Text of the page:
Hidden Dangers of Indoor Air Pollution

(Especially in the Winter)

People spend at least 90 percent of their time indoors, and this is especially true during winter months in the Northern latitudes. Cooler air, treacherous driving conditions, high winds, rain, ice, and snowstorms force many to stay inside, shuttering windows and winter-proofing the home as much as possible. The lack of circulating air, however, can come at a cost to you and your loved one’s health.

Indoor air can be two to five times more polluted than outdoor air, especially during the winter months when we seal up our homes to conserve heat, trapping pollutants.

Sources of indoor air pollutants

  • Vehicle emissions and exhaust seeping in through garage and air vents
  • Radon (EPA estimates that radon contributes to between 7,000 and 30,000 lung cancer deaths each year)
  • Leakage from underground storage tanks (oil, gas, etc.)
  • HVAC – improper venting of ductwork, dirty ducts, moisture, or debris in ductwork

Furniture and building materials

  • Improper plumbing leading to sewer gas escaping from traps
  • Emissions from new furnishings, flooring, paints, etc.
  • Excessive moisture buildup, standing water from leaks

Other indoor sources – VOCs

VOCs are chemicals that vaporize at room temperature and can cause a variety of health problems

  • Cleaning supplies, pesticides, secondhand smoke
  • Fireplace and woodstove heat
  • Personal care products
  • Art supplies (dry erase markers, adhesives, chalk, etc.)

Biological agents

  • Animal dander
  • Body fluids- saliva, urine
  • Bacteria
  • Cockroaches
  • House dust mites
  • Mildew
  • Molds (can be distributed throughout the home through air ducts)
  • Pollen
  • Dust
  • Viruses
  • Plants
  • Animals

Infectious illnesses are transmitted through the air. In poorly ventilated homes the air can trap and spread infections such as influenza, measles, and chicken pox. Molds and mildews release disease-causing toxins. Symptoms of health problems caused by biological pollutants include:

  • Eye, nose throat irritation
  • Dizziness, nausea
  • Shortness of breath
  • Sinus congestion, cough, sneezing
  • Lethargy
  • Watery eyes
  • Digestive upset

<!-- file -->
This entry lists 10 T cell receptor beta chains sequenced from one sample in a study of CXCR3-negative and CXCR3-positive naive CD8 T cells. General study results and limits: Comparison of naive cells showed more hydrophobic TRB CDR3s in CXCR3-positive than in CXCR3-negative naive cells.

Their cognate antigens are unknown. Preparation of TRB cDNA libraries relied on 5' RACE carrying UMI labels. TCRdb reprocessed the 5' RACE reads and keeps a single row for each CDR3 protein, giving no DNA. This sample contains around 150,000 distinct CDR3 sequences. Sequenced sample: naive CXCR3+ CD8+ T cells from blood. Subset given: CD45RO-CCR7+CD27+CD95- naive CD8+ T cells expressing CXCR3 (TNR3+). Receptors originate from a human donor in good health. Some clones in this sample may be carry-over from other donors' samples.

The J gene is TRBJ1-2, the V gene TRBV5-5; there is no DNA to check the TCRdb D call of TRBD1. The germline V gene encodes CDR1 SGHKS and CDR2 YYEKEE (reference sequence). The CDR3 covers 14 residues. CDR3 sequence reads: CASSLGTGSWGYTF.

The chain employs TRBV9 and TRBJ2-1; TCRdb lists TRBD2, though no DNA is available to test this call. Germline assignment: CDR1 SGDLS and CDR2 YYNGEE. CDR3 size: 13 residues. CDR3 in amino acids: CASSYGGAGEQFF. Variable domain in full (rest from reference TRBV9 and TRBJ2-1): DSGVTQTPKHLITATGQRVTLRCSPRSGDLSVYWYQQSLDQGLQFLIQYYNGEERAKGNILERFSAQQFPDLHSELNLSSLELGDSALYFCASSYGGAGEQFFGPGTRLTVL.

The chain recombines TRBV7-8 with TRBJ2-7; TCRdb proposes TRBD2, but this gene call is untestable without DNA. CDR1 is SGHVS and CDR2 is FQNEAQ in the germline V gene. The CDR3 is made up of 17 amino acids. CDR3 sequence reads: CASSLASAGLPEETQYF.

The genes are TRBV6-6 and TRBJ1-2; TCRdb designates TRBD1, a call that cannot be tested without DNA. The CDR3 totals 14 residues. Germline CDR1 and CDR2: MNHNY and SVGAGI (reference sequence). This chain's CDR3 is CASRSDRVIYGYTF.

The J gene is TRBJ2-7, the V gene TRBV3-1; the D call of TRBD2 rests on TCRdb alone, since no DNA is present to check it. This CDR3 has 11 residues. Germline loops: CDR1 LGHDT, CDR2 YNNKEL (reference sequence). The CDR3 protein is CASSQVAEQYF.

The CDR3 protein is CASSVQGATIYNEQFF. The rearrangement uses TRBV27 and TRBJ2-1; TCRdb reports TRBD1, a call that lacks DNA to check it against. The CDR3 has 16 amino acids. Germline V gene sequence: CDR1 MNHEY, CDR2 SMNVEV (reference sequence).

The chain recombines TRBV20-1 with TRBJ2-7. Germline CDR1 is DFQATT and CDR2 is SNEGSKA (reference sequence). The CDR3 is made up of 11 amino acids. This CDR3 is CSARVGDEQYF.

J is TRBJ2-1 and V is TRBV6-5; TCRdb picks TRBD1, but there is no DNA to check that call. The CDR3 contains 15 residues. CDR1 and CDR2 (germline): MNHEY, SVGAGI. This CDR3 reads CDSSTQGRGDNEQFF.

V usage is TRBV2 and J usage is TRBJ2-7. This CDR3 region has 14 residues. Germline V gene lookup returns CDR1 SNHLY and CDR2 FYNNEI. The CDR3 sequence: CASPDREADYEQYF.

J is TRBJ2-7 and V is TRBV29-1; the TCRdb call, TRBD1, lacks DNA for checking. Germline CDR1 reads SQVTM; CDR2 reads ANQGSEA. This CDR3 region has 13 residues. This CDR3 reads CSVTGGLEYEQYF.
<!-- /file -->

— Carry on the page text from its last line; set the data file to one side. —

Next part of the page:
Poor indoor air quality health can lead to

  • Exacerbation of asthma
  • Respiratory disease
  • Hypersensitivity pneumonitis
  • Immune system suppression (from medications, chemotherapy, radiation, or disease)

The long-term health consequences of clean air in your home cannot be overstated. Below are some tips to clean the air:

  • Increase ventilation. This alone can help reduce infectious particle concentration, which in turn lowers transmission risk. Open windows, allow fresh air into rooms during the day.
  • Inspect and maintain exhaust ventilations systems in areas such as kitchens, cooking areas, etc.
  • Use and periodically change air filters- both portable and in air duct/use HEPA filters, run continuously even when not in room to capture mold, dust and lung irritants.
  • Limit the VOCs used in the home. Opt for safer, less toxic cleaning and personal care products. The Environmental Working Group has rated cleaning products according to toxicity. They also have personal care product ratings and much more.
  • Use fireplaces and woodstoves only if needed. Clean and service annually.

Monitor and aim for between 30 and 50% moisture in home

  • Check for excessive moisture in areas where there is plumbing- laundry room, bathrooms, kitchens. If there is excessive moisture but no plumbing leaks, run the bathroom fan during and 30 minutes after bathing. Install a dehumidifier to prevent mold growth.
  • Check for condensation on your windows and furniture. Wipe down condensation where water collects.
  • When cooking, cover post and use the exhaust fan above the stove.
  • Move furniture at least 2 inches away from walls to allow circulation behind the furniture.

According to the CDC:

“Radon is the second leading cause of lung cancer deaths in the United States after cigarette smoke.

Radon is an odorless and invisible radioactive gas naturally released from rocks, soil, and water. In outdoor environments, radon levels are very low and generally not considered harmful.

Radon can get into homes or buildings through small cracks or holes and build up to higher levels. Over time, breathing in high radon levels can cause lung cancer.”

The CDC goes on to report:

“According to estimates from the Environmental Protection Agency:

  • Radon causes about 21,000 lung cancer deaths each year.
  • 1 in 15 homes in the United States have high radon levels.”

Common sources: Radon forms naturally in ground water when naturally occurring uranium, radium, and thorium break down. Showering, washing dishes, and doing laundry can disturb the water and release radon gas into the air you breathe.

Removing it from drinking water: Treat water using aeration or GAC treatment where the water enters your home (point-of-entry device) so that it will all be treated. Point-of-use devices, such as those installed on a tap or under the sink, will only treat a small portion of your water and will not reduce radon in your water.

 Aeration treatment—spraying water or mixing it with air and then venting the air from the water before use.

GAC treatment—filtering water through granular activated carbon. Radon attaches to the carbon and leaves the water free of radon. Disposing of the carbon may require special handling if it is used at a high radon level or if it has been used for a long time.

- Brooke Lounsbury, RN

Medical Content Writer

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